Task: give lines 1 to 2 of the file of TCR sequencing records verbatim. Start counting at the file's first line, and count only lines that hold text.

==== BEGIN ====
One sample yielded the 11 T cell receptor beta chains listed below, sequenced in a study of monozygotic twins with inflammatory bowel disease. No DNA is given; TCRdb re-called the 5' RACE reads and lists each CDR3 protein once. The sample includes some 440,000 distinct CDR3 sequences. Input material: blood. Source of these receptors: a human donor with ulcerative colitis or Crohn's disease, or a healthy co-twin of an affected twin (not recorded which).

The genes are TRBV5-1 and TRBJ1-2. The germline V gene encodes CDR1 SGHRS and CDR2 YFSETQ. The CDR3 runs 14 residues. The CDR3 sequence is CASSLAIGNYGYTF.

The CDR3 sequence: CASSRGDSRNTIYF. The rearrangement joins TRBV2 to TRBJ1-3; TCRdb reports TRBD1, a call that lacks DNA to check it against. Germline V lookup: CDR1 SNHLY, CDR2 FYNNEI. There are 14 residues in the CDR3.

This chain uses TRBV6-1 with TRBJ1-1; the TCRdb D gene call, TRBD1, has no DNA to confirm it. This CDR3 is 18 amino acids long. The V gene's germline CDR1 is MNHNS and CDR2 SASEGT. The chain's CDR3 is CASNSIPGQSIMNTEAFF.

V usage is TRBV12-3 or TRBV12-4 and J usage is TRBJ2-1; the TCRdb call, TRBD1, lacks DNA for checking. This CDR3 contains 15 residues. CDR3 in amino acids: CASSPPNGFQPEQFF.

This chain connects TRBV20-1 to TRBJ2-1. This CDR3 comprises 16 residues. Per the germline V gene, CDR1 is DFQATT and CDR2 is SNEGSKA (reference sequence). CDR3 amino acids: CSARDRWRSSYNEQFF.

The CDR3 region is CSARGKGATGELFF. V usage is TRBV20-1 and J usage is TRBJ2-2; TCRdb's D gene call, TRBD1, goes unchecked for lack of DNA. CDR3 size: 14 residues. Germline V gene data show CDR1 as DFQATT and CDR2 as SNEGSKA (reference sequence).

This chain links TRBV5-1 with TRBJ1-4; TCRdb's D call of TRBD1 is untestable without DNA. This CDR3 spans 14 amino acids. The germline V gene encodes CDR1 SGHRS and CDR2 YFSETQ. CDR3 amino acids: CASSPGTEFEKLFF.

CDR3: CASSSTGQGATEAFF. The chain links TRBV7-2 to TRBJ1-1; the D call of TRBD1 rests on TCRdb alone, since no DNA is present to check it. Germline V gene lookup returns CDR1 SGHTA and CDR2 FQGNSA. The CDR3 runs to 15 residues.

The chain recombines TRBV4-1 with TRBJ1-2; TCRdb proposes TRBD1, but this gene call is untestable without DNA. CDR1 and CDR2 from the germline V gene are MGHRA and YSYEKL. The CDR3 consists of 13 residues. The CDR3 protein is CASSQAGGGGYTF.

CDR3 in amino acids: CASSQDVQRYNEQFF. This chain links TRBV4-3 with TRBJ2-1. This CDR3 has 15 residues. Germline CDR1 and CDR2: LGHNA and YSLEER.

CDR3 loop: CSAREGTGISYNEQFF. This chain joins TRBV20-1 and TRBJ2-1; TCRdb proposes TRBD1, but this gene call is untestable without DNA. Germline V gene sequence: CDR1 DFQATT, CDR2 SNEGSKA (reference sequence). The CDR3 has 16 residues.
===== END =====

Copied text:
One sample yielded the 11 T cell receptor beta chains listed below, sequenced in a study of monozygotic twins with inflammatory bowel disease. No DNA is given; TCRdb re-called the 5' RACE reads and lists each CDR3 protein once. The sample includes some 440,000 distinct CDR3 sequences. Input material: blood. Source of these receptors: a human donor with ulcerative colitis or Crohn's disease, or a healthy co-twin of an affected twin (not recorded which).

The genes are TRBV5-1 and TRBJ1-2. The germline V gene encodes CDR1 SGHRS and CDR2 YFSETQ. The CDR3 runs 14 residues. The CDR3 sequence is CASSLAIGNYGYTF.